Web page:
Just the opposite here. I have dozens of WD green drives that have been in use for years with no issue(but 2TB and lower). Although I had switched to using Seagate 2TB drives over a couple of years ago. I recently picked up a 3TB WD green drive, my first one in a while. Although I like the Seagate 3TB ones better I picked up recently. They are certainly faster since they are 7200 rpm and still run cool.
post #404 of 853
I tend to be an initial adopter of larger drives, so most likely I get them before all the bugs (that are never publically acknowledged) are worked out.
post #405 of 853
Quote:
Originally Posted by cybrsage View Post

I tend to be an initial adopter of larger drives, so most likely I get them before all the bugs (that are never publically acknowledged) are worked out.

Story of my life. Lol. This time I'm sticking with 3TBs I trust.

I've bought a few 4 TB Seagates but none in my server yet (because parity drive is only 3TB)

That's the next upgrade. Swap out parity for 4TB
post #406 of 853
Thanks Conquerz. Will keep bookmarked if ever needed. Multiple backups are definitely what i go with, but never know when you need something like this.
post #407 of 853
post #408 of 853
^^^ Sounds like marketing fluff, an excuse to bring a high priced, large capacity drive to market.
Quote:
Featuring capacities up to 4TB, the drive supports up to 16 simultaneous HD streams or 20 standard-definition streams as well as 24x7 operation capabilities making it ideal for video content applications. Basically, reliability is absolutely crucial here; it's an enterprise-type drive that's designed to resist failure.

The problem with this is that the HDD (and cache) can only do so much. Internal bus, network configuration and topology, the application(s) themselves more influence this than the HDD itself. Just give us reliable, competitive products Seagate, we'll take it from there.
post #409 of 853
It is surely a marketing fluff in that they are rebranding their enterprise drives into video drives.
post #410 of 853
Video (or AV as WD calls it) drives = Enterprise drives sans TLER.
post #411 of 853
Good enterprise drives usually trickle down to consumer drives.
post #412 of 853
Quote:
Originally Posted by cybrsage View Post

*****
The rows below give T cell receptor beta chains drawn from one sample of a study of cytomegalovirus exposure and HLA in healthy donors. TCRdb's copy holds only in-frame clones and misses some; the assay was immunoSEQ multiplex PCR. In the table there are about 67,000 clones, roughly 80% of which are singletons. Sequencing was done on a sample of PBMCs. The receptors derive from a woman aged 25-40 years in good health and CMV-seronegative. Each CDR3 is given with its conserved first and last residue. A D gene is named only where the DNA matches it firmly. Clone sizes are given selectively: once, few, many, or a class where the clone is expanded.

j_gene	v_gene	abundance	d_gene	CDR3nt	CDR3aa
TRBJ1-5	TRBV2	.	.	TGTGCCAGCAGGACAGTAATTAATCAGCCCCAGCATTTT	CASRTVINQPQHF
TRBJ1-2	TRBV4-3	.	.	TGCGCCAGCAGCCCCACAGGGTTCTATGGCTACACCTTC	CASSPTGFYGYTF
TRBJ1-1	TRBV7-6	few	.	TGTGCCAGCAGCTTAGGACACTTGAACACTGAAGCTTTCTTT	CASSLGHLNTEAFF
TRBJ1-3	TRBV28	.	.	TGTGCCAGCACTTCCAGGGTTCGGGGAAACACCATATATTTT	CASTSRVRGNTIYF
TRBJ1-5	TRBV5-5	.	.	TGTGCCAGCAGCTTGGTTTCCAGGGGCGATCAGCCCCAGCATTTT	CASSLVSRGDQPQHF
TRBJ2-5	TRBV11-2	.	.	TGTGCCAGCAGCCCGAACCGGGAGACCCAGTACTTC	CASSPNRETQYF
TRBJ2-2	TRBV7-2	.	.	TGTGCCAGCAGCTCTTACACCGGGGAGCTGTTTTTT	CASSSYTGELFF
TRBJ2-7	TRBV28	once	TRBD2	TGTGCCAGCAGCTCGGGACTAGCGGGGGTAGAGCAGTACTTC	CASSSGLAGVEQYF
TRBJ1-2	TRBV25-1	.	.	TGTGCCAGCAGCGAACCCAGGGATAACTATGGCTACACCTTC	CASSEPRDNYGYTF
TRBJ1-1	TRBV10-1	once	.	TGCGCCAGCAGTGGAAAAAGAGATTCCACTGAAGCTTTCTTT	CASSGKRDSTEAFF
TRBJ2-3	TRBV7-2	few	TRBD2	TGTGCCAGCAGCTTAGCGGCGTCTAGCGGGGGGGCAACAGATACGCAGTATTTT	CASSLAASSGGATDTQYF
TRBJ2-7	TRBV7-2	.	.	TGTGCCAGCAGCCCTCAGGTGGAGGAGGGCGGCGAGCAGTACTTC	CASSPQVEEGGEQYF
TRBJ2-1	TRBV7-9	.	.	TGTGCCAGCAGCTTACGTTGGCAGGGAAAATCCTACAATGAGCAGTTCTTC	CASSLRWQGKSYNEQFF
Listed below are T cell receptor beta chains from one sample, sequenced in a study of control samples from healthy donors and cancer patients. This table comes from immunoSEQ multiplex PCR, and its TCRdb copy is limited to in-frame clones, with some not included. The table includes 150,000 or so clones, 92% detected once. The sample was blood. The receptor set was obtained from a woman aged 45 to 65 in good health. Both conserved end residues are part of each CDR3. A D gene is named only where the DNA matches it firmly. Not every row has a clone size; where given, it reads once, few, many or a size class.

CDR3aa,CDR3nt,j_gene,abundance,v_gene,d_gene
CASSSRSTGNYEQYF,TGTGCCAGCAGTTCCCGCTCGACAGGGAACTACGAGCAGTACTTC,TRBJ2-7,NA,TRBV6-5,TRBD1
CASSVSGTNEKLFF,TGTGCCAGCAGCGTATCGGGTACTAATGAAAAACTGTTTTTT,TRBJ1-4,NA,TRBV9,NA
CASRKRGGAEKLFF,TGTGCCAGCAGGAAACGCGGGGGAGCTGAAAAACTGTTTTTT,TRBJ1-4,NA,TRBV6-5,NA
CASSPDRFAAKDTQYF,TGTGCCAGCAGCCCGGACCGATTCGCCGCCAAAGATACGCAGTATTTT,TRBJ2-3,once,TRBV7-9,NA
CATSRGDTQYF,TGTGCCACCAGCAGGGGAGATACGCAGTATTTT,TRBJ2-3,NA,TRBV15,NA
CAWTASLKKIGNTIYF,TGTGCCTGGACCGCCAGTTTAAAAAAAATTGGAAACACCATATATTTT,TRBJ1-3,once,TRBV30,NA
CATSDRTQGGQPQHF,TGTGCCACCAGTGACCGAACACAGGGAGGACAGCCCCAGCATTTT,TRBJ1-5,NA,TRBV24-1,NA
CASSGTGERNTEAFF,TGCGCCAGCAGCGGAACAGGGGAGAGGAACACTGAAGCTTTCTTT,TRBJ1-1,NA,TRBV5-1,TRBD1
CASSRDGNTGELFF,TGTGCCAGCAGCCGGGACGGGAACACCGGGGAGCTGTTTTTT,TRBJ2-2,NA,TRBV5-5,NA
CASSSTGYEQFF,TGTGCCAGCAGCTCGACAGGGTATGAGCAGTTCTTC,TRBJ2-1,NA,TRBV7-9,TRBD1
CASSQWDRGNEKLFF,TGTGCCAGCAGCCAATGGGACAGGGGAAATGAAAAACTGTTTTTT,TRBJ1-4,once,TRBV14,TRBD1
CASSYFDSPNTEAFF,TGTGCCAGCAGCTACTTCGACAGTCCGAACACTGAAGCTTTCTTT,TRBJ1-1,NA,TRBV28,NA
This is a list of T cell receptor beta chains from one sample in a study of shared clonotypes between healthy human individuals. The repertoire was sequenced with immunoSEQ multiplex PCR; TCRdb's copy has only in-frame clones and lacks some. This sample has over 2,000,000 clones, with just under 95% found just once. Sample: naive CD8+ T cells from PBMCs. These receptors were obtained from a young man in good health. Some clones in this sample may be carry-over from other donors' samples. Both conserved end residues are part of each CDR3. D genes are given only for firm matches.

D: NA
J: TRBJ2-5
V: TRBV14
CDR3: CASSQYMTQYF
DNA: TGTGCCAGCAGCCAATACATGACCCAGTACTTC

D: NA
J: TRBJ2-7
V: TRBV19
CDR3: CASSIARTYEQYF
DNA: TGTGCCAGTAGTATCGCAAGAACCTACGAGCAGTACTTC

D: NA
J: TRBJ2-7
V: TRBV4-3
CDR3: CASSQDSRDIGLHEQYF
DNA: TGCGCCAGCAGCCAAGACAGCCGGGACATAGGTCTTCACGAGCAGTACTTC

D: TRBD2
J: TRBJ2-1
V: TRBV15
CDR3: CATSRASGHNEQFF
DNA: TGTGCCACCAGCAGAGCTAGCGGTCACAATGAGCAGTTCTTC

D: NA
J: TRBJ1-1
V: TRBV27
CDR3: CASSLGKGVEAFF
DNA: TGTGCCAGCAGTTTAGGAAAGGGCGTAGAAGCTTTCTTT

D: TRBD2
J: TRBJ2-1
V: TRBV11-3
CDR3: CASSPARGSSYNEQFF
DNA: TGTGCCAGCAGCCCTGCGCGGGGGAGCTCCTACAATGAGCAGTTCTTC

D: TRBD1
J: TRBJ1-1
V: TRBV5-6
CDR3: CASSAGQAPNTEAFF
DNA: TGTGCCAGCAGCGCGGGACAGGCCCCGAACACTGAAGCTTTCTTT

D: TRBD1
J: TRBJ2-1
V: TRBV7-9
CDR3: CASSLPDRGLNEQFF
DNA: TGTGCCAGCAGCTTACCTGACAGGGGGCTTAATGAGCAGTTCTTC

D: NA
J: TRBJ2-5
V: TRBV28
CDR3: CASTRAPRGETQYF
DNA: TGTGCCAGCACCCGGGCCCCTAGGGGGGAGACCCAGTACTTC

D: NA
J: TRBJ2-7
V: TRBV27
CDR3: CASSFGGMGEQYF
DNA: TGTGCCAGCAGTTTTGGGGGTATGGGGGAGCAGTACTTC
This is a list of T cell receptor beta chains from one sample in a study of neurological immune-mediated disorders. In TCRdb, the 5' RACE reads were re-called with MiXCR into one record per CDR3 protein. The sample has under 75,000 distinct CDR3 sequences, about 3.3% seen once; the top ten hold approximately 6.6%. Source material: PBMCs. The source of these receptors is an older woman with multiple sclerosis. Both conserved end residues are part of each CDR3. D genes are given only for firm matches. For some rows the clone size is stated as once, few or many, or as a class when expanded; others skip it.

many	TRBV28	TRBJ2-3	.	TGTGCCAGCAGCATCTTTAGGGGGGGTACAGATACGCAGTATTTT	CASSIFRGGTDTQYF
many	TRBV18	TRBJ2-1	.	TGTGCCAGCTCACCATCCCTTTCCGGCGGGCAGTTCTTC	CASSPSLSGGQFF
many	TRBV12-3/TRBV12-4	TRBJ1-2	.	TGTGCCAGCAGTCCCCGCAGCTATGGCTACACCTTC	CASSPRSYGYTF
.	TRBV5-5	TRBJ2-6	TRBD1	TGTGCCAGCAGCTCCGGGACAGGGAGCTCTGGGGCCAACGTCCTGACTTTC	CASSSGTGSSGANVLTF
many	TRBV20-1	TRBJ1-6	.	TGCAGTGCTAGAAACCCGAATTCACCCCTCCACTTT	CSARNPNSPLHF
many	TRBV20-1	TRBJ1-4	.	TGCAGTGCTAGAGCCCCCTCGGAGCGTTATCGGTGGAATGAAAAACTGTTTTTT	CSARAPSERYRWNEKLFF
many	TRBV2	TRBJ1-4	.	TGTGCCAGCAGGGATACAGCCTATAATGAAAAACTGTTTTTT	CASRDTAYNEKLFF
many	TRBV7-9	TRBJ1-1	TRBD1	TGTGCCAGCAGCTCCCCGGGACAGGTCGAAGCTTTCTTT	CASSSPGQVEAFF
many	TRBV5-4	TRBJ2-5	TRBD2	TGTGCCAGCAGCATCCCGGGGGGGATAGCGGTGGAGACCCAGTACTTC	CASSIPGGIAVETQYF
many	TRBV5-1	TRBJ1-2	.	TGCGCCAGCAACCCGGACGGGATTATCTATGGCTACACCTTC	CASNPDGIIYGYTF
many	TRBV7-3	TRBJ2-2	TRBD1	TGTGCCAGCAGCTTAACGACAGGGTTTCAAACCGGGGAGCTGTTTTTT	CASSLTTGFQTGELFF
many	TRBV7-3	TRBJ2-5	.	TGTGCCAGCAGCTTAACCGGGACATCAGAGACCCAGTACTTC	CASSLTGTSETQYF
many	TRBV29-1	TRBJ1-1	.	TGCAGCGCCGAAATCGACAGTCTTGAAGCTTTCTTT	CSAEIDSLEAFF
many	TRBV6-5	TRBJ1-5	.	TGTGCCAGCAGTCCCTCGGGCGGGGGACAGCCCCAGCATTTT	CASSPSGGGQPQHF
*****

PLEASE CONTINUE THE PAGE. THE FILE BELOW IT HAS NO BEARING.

If they are hiding this information, how did you come about finding it? Did you hack them?

I was not the one who found the info. One of the review sites mentioned it because they noticed that the MTBF was changed and it was now far lower than before, they also said this must be one of the reasons they were not bringing out internal drives until they can get a better handle on the failure rates. I think this happened because they were bringing out faster drives which got a lot hotter, my 1.5TB drive gets to 70C easy.. Yea its toast now but it was also fast. I took another look at the drives and it seems they are indeed maxtors. Just like how Seagate took CDC stuff and made their first "real" hard drives, the Maxtor guys were the ones who really made the Barracuda's. But the Maxtor drives were never reliable, they were fast. That's mostly because they used the guys from Quantum who were only out for speed. My roommate used to test their stuff and he said they were only out for speed no matter what. He talked about some specs which were way way out there. All these raid and other things which we never heard of in the real world with numbers far out there. Remember this was when Seagate thought 20MB drives were the in thing. Another roomie bought this drive and he thought this was fast! His boss saw that and he got a IBM PC and he would show us it only took 2 seconds to load wordperfect. Which was whoopee.. Loading a 100K program in 2 seconds and pay 20K for the system.

So faster also means hotter and that means failures. I am surprised a lot of people do pre-clears running the drives cool.. The way to do that would be to run the drive as hot as possible to age them 10 times faster. Remember a 2TB drive will take like 2 days just to scan files on the drive in case of failure. Its a real pain for normal users to be able to save data. Most software for the PC don't seem able to recover lost or deleted files with any kind of reliability. Most of them want money upfront to even be able to see if it works and it looks like most are just scam. So I prefer running a drive cooler to speed now. I cant handle data loss. And although Seagate failure is not as bad as say Maxtor it still is way higher than most others.